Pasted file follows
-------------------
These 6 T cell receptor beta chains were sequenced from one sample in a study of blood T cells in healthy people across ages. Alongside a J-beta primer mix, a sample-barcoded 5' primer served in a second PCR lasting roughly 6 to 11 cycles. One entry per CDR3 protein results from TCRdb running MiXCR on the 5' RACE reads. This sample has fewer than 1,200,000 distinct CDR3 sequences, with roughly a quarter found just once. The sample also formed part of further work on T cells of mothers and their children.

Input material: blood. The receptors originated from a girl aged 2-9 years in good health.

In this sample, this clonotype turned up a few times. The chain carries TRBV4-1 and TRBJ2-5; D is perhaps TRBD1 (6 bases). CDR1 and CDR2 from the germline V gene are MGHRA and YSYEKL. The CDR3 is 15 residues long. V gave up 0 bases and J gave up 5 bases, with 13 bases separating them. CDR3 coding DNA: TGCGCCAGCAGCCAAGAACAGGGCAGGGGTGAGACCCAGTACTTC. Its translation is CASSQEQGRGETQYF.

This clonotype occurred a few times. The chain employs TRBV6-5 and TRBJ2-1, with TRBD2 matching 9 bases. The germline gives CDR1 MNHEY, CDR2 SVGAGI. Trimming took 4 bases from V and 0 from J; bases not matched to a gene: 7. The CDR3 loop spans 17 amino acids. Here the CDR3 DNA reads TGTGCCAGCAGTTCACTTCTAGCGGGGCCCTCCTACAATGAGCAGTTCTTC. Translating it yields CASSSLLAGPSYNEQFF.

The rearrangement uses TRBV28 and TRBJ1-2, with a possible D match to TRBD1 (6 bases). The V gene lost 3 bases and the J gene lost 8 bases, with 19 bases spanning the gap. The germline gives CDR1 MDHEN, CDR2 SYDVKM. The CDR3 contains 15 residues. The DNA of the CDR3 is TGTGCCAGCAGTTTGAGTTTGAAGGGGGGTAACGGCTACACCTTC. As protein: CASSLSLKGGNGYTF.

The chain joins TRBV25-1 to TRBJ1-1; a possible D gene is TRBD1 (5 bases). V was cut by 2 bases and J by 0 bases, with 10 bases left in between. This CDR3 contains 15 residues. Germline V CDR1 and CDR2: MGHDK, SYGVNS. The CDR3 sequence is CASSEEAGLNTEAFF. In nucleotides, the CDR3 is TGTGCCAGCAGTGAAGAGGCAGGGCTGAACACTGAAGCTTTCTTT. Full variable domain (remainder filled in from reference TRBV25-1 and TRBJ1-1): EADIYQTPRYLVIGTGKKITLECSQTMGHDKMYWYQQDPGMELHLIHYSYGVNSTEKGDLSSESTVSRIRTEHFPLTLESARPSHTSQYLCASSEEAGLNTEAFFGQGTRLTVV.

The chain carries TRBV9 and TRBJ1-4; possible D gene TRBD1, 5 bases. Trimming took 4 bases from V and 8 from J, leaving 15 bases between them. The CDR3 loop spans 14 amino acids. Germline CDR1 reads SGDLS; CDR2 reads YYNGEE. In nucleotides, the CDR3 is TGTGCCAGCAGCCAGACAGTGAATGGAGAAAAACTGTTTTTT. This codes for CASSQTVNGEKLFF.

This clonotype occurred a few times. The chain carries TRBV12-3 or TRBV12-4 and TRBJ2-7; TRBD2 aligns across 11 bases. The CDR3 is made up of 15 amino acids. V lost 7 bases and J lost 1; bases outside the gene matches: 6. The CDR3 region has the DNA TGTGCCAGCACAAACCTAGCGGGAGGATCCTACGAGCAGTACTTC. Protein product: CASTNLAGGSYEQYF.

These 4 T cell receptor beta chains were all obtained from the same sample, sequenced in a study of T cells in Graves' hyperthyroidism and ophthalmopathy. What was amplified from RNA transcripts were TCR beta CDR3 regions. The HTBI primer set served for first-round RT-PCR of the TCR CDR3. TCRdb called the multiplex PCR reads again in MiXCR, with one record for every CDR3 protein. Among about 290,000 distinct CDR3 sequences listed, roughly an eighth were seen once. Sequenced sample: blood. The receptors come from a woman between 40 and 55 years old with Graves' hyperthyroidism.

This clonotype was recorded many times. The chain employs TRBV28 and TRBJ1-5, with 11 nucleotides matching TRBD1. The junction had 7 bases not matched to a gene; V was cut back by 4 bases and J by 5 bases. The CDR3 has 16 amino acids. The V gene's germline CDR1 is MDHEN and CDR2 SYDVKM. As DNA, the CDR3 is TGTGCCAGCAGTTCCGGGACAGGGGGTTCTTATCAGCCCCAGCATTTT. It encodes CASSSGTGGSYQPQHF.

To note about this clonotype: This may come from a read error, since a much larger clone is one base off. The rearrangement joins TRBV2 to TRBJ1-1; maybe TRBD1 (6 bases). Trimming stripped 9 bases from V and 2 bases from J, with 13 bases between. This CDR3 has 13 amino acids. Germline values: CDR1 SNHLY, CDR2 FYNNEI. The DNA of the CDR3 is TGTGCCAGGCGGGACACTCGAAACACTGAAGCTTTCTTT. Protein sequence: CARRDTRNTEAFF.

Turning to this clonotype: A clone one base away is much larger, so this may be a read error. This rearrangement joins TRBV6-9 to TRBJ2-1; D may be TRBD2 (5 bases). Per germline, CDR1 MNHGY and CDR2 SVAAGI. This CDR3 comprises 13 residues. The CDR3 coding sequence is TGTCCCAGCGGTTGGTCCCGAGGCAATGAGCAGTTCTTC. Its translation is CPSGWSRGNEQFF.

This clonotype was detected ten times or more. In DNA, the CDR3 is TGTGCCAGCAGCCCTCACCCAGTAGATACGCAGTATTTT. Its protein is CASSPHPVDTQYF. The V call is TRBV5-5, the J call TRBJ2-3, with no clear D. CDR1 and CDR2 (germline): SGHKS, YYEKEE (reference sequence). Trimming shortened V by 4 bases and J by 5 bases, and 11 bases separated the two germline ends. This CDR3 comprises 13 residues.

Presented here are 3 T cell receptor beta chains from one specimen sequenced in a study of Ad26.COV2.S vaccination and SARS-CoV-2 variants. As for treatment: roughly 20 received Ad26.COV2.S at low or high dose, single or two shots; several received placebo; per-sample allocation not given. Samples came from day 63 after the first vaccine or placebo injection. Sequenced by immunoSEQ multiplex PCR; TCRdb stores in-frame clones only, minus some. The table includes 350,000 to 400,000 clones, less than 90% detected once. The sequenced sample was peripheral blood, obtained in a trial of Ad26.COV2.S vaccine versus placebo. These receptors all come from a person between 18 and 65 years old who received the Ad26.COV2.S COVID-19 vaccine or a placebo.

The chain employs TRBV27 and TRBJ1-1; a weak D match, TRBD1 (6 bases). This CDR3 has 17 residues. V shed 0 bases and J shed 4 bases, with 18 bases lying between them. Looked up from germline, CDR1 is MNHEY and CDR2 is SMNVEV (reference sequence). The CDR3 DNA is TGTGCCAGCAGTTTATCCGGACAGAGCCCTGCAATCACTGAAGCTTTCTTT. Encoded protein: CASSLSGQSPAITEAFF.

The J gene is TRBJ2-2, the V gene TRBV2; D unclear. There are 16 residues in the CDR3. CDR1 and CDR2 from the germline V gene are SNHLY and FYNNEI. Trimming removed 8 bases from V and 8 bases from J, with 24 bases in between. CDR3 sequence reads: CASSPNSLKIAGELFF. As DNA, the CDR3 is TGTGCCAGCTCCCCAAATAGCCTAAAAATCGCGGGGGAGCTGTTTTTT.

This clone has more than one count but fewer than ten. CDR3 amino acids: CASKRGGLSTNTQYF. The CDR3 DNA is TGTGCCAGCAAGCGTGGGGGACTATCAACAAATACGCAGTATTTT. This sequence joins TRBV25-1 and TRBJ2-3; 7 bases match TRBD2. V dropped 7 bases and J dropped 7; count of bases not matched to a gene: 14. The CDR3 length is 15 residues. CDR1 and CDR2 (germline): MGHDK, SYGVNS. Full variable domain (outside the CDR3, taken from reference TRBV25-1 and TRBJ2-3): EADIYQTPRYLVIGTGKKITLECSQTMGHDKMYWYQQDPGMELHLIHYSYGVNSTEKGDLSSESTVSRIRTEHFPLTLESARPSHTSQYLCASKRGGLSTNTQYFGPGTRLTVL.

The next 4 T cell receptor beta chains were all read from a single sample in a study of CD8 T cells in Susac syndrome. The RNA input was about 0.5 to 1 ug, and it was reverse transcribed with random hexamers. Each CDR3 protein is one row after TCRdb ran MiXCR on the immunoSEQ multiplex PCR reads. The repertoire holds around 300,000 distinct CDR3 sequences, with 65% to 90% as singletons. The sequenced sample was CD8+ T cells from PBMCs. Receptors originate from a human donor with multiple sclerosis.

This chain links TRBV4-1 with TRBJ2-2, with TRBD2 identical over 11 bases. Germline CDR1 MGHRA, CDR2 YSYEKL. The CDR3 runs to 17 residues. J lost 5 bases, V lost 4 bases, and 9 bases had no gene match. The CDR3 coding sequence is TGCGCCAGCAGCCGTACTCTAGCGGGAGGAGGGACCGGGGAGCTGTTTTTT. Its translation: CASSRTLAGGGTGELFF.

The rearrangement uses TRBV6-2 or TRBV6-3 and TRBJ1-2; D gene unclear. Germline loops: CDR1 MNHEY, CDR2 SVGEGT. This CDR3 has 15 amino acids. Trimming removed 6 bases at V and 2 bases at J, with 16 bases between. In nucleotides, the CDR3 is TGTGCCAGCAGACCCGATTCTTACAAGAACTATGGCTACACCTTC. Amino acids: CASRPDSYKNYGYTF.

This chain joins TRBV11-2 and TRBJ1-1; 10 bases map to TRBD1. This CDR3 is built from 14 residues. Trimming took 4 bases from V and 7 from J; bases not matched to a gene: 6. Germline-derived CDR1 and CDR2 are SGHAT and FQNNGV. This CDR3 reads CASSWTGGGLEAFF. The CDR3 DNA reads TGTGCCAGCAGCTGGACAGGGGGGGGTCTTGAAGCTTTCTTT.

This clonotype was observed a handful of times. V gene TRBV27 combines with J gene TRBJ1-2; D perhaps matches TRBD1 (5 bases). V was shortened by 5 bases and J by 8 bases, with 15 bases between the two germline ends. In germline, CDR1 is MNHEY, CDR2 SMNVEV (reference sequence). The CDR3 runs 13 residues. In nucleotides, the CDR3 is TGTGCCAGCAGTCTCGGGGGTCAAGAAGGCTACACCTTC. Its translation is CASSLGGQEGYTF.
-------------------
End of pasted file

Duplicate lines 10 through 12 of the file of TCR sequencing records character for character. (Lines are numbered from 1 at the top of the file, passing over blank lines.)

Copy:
This clonotype was recorded many times. The chain employs TRBV28 and TRBJ1-5, with 11 nucleotides matching TRBD1. The junction had 7 bases not matched to a gene; V was cut back by 4 bases and J by 5 bases. The CDR3 has 16 amino acids. The V gene's germline CDR1 is MDHEN and CDR2 SYDVKM. As DNA, the CDR3 is TGTGCCAGCAGTTCCGGGACAGGGGGTTCTTATCAGCCCCAGCATTTT. It encodes CASSSGTGGSYQPQHF.

To note about this clonotype: This may come from a read error, since a much larger clone is one base off. The rearrangement joins TRBV2 to TRBJ1-1; maybe TRBD1 (6 bases). Trimming stripped 9 bases from V and 2 bases from J, with 13 bases between. This CDR3 has 13 amino acids. Germline values: CDR1 SNHLY, CDR2 FYNNEI. The DNA of the CDR3 is TGTGCCAGGCGGGACACTCGAAACACTGAAGCTTTCTTT. Protein sequence: CARRDTRNTEAFF.

Turning to this clonotype: A clone one base away is much larger, so this may be a read error. This rearrangement joins TRBV6-9 to TRBJ2-1; D may be TRBD2 (5 bases). Per germline, CDR1 MNHGY and CDR2 SVAAGI. This CDR3 comprises 13 residues. The CDR3 coding sequence is TGTCCCAGCGGTTGGTCCCGAGGCAATGAGCAGTTCTTC. Its translation is CPSGWSRGNEQFF.